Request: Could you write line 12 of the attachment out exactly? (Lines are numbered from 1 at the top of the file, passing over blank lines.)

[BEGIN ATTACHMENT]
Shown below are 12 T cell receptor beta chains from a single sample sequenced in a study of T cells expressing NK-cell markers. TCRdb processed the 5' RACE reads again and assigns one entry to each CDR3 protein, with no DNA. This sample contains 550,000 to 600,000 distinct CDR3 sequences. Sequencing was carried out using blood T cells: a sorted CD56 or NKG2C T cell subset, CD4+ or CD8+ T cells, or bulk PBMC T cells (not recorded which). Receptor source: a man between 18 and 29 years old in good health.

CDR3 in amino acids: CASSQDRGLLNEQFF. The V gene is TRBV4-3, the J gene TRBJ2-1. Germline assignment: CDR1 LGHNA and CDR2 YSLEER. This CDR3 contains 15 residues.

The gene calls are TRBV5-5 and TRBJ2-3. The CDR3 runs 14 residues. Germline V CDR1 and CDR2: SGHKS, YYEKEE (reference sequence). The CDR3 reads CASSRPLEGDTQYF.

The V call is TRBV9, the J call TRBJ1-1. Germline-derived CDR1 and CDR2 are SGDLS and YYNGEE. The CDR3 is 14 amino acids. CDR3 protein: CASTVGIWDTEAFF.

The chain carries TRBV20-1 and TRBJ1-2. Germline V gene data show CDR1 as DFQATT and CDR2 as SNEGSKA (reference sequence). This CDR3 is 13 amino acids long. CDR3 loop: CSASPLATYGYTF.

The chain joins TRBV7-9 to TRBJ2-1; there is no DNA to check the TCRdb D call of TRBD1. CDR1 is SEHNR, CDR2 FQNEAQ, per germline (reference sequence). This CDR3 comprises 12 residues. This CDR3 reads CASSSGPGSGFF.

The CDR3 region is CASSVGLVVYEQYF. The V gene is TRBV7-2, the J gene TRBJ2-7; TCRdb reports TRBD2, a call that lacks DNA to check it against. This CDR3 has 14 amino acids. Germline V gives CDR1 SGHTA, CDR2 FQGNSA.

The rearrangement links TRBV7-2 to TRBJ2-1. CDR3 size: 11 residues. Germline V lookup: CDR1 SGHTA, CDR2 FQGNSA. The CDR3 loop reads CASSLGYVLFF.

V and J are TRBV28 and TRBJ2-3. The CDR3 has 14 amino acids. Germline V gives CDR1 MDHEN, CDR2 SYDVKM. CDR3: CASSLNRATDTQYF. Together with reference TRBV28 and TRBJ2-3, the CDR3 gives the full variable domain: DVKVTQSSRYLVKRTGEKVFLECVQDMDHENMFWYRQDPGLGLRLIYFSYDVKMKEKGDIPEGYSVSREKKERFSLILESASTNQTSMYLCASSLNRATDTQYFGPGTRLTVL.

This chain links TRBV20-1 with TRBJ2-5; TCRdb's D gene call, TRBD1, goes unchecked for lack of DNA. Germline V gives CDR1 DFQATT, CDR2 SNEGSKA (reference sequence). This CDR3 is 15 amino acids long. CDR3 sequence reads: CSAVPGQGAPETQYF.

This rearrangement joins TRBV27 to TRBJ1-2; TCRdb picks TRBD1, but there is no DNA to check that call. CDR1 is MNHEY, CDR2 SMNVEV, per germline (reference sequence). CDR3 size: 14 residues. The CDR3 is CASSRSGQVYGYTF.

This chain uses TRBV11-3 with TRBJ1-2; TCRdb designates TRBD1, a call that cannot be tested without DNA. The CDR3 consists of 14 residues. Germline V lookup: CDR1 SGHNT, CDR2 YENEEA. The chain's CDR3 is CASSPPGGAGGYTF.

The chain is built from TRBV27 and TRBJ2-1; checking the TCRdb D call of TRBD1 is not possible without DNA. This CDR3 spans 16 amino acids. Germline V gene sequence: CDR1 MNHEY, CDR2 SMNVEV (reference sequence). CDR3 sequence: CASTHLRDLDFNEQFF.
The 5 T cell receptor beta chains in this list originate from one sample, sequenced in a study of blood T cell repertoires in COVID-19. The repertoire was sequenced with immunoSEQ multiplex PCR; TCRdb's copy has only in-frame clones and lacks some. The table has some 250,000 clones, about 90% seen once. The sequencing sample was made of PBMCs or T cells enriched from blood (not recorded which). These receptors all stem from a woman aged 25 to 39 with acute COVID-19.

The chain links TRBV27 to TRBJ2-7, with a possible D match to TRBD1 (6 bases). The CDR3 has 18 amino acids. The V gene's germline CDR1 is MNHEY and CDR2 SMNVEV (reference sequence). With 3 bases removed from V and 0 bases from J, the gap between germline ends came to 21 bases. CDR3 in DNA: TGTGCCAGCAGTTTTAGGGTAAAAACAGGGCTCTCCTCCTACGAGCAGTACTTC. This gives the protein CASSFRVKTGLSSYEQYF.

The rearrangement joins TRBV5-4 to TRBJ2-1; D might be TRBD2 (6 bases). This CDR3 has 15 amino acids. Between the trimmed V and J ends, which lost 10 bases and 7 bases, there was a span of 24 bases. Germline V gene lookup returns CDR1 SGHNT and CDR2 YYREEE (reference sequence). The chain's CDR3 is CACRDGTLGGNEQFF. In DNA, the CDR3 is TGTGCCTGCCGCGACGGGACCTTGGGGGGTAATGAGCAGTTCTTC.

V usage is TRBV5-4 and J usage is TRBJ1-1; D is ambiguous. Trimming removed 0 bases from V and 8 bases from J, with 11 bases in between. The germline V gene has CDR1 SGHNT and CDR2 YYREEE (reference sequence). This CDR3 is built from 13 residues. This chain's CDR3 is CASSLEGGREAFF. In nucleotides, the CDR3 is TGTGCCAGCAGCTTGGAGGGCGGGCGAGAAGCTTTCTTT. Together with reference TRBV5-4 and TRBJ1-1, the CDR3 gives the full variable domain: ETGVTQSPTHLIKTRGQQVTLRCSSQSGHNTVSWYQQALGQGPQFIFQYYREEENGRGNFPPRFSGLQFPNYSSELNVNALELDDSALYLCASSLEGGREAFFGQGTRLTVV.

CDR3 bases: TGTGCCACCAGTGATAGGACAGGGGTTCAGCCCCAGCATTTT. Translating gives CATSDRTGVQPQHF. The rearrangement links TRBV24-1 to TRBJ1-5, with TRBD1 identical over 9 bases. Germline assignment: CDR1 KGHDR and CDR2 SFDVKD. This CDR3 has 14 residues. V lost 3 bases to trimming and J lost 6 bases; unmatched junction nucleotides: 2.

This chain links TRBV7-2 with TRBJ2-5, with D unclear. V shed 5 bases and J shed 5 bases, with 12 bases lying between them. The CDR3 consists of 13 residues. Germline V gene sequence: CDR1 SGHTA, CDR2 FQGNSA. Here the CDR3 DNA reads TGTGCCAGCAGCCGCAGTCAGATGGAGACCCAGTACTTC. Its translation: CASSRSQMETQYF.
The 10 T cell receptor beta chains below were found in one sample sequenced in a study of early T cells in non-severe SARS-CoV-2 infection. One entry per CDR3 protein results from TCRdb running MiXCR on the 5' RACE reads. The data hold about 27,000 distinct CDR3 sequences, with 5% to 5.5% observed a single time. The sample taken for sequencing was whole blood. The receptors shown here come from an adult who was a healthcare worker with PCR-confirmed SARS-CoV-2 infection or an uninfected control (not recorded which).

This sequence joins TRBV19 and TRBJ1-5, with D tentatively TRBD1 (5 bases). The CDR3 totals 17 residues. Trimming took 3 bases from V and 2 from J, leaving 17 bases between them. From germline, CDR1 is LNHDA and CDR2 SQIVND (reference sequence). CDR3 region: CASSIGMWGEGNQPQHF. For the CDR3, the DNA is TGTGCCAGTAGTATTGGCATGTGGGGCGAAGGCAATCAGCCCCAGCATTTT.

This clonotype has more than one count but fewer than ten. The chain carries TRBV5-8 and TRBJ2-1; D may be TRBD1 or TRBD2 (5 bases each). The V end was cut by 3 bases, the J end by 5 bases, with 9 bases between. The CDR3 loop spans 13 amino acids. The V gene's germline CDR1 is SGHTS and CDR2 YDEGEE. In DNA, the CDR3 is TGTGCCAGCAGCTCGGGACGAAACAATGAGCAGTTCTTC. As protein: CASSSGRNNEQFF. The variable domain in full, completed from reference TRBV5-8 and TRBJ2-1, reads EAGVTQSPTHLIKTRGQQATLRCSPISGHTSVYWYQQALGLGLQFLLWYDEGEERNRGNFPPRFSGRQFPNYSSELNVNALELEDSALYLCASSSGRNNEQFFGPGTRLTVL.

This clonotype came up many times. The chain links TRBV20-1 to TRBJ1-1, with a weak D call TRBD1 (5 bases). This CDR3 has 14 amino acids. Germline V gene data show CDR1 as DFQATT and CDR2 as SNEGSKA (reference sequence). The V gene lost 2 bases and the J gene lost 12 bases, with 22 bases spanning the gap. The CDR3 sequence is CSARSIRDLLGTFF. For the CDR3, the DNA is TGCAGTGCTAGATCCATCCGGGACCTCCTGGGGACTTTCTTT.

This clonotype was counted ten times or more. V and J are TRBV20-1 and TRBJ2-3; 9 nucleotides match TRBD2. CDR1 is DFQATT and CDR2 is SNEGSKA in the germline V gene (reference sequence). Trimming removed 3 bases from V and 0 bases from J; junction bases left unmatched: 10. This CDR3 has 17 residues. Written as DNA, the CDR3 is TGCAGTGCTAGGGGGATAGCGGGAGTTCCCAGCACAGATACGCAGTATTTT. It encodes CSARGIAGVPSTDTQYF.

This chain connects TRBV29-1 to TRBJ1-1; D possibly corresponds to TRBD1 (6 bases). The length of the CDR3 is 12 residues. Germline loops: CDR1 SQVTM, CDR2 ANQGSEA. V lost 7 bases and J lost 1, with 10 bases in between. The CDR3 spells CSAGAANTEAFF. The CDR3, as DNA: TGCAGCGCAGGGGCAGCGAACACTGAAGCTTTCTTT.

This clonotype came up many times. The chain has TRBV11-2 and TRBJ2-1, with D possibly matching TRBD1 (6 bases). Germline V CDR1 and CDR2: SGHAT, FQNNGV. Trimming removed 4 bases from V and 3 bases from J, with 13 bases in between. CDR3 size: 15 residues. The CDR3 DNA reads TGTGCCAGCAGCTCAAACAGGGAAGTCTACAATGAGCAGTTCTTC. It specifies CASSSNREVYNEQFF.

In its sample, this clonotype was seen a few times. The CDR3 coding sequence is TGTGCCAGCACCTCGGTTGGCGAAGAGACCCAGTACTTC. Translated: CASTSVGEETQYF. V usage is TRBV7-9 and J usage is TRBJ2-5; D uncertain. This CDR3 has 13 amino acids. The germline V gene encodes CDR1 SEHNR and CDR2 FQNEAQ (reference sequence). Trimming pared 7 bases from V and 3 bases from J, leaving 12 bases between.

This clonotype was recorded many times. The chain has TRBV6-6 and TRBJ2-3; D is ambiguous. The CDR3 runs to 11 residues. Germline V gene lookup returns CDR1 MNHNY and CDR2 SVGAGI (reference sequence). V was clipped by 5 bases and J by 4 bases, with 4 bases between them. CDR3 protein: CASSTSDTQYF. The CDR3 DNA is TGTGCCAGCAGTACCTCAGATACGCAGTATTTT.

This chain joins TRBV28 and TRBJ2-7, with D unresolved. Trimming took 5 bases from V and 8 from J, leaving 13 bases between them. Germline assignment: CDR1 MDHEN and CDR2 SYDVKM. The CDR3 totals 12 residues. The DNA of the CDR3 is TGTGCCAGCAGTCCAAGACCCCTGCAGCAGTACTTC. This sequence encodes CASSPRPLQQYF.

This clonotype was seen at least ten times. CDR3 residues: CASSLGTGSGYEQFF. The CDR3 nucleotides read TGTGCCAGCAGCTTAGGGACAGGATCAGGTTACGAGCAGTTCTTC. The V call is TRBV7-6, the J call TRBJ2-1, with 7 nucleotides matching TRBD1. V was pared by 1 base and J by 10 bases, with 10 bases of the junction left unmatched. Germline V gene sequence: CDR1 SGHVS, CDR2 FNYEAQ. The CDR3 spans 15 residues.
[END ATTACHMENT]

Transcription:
This chain uses TRBV11-3 with TRBJ1-2; TCRdb designates TRBD1, a call that cannot be tested without DNA. The CDR3 consists of 14 residues. Germline V lookup: CDR1 SGHNT, CDR2 YENEEA. The chain's CDR3 is CASSPPGGAGGYTF.